I have the privilege of serving on the Malibu & M-Class Owners and Pilot’s Association Safety Committee. Along with 6 other Piper PA46 instructors, we were tasked with two things last year leading up to the MMOPA Convention in Colorado Springs last October. The first was to develop a Master Aviator Program (more on that in a later article). The second was to develop Operating Practices for the Piper PA46 fleet that we as instructors could all get on board with to teach the same thing, allowing everyone in the fleet to fly approaches and patterns the same way.
When I started instructing in the piston Piper PA46 line (the Malibu, Mirage, and Matrix), I was surprised to find that there were no recommendations anywhere that I could find for approach and pattern power settings and airspeeds. This led to some experimentation on my part trying to find out what works well for the airplane. I had originally been given good training in a Malibu, but hadn’t flown one for several years, so my numbers were a bit rusty.
I have been in the Cirrus world for a very long time. One thing I greatly appreciated from an instructing point of view about Cirrus was the abundance of guidance the factory gives instructors and pilots on how the airplane is supposed to be flown. All CSIPs and all Cirrus pilots should (theoretically) be teaching and flying the exact same way.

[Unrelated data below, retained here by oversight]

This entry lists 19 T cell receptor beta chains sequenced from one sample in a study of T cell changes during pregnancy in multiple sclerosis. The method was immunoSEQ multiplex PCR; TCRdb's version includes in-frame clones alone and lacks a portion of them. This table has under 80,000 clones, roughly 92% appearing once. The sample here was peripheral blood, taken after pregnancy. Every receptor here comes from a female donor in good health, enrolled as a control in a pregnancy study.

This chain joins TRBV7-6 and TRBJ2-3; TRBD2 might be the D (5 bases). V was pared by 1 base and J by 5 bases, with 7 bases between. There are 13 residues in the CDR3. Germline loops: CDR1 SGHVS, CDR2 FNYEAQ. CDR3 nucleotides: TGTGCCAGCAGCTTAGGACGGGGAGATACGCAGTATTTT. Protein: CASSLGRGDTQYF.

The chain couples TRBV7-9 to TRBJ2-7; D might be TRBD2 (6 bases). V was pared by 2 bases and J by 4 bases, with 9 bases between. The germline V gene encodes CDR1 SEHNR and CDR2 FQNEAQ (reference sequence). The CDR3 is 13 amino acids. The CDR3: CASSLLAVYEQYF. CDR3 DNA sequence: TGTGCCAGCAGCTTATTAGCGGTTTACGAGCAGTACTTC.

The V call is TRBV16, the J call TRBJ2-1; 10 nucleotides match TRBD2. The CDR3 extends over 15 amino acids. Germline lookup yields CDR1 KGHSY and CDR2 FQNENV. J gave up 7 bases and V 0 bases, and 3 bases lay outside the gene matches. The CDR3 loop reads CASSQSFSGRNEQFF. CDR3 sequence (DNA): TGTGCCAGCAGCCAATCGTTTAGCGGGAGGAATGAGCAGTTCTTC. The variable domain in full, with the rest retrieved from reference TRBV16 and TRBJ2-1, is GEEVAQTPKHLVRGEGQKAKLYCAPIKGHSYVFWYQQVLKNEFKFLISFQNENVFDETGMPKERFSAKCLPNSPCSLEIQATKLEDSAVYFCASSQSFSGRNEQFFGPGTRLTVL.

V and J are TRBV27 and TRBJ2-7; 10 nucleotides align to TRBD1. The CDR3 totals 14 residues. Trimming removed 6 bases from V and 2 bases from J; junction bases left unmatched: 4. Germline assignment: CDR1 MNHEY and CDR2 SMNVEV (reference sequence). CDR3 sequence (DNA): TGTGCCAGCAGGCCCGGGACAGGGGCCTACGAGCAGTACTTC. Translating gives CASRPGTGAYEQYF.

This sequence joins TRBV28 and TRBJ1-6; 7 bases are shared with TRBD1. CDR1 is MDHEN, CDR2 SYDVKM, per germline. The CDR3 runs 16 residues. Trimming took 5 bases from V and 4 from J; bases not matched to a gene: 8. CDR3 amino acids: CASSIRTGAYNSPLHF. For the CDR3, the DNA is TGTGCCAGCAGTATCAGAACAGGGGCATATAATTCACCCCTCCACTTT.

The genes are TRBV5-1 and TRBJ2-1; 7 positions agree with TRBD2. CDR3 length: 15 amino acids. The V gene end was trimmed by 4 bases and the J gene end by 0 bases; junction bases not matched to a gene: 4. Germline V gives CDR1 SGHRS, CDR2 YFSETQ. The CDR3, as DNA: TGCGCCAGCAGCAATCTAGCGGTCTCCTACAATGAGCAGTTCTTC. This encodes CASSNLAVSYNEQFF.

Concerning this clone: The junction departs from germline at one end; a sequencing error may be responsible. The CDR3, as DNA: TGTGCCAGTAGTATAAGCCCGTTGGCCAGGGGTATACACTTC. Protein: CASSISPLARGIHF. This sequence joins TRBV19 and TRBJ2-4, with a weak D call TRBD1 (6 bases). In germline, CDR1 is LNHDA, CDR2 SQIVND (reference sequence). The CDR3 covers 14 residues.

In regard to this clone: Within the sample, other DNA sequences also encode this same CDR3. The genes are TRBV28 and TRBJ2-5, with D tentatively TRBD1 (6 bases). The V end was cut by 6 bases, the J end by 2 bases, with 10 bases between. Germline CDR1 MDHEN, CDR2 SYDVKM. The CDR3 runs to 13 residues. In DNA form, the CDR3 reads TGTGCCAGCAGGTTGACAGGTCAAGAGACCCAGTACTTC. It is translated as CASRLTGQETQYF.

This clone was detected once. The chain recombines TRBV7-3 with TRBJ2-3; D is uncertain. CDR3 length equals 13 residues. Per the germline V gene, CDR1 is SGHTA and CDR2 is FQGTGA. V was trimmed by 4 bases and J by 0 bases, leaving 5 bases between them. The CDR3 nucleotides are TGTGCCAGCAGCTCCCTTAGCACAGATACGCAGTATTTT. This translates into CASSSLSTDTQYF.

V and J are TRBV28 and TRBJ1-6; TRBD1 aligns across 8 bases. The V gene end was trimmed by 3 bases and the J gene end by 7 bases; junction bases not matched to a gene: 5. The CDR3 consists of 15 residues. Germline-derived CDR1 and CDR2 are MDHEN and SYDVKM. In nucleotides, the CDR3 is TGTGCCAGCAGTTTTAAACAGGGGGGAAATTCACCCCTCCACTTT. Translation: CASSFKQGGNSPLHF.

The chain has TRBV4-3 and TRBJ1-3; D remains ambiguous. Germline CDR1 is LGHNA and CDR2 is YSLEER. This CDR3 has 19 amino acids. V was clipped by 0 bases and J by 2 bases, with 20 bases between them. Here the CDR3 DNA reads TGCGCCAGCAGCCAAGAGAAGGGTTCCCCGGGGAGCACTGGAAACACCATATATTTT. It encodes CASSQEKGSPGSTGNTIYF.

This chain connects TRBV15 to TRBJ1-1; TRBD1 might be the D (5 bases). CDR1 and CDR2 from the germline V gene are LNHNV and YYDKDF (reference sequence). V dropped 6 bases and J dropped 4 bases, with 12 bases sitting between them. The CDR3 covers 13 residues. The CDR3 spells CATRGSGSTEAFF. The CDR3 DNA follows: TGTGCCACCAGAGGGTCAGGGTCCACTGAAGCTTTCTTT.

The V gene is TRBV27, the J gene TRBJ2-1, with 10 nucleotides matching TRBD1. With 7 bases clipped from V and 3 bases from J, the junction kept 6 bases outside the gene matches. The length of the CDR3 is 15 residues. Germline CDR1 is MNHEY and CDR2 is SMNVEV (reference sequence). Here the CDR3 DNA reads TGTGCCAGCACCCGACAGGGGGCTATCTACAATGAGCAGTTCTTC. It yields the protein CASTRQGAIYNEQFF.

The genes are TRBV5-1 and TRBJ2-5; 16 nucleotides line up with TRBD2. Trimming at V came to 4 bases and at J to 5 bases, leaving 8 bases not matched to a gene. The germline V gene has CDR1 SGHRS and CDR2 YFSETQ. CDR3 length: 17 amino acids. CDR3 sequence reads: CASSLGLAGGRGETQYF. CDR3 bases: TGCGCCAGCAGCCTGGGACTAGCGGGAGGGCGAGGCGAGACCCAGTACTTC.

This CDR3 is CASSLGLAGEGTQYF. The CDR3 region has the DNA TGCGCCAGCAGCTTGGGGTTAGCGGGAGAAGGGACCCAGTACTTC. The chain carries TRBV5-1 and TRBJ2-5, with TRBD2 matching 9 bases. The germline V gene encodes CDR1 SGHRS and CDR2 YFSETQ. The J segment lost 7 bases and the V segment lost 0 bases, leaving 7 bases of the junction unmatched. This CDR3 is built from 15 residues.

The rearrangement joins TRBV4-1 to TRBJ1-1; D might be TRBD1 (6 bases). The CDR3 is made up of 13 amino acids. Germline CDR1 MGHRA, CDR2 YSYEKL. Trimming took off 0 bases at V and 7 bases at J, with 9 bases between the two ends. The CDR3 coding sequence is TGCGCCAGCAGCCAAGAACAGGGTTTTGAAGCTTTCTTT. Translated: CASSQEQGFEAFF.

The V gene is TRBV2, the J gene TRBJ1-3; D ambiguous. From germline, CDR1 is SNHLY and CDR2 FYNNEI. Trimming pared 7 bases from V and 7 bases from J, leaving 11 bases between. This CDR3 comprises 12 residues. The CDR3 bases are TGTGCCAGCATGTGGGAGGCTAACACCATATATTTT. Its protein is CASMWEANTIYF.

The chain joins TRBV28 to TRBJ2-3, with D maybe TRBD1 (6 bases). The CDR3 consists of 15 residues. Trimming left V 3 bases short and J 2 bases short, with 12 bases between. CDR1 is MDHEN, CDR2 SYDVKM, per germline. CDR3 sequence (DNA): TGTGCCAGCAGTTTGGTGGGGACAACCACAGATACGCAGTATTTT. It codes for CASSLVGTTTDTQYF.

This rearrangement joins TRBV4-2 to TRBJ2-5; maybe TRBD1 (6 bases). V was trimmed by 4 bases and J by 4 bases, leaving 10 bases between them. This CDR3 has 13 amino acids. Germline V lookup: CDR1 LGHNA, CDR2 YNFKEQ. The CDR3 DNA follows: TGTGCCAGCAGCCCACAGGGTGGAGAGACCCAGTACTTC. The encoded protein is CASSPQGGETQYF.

I was quite surprised that Piper didn’t put out similar information. I wasn’t as familiar with MMOPA at the time, but was surprised they didn’t have any information either.
I apparently wasn’t the only one with a desire to have a little bit more standardization.
So, without further ado, here are the MMOPA Operating Practices that the Safety Committee put together. If you are a new Piper PA46 pilot, these numbers are what you will expect to use when you do your Initial training. If you are a seasoned Piper PA46 pilot, you probably fly these numbers, or pretty close to them already.
These are tried and true power settings and speeds for the approach phase and landing phase. They work. That was the goal of the Safety Committee: put down in writing something repeatable to enhance safety. I believe we have accomplished that.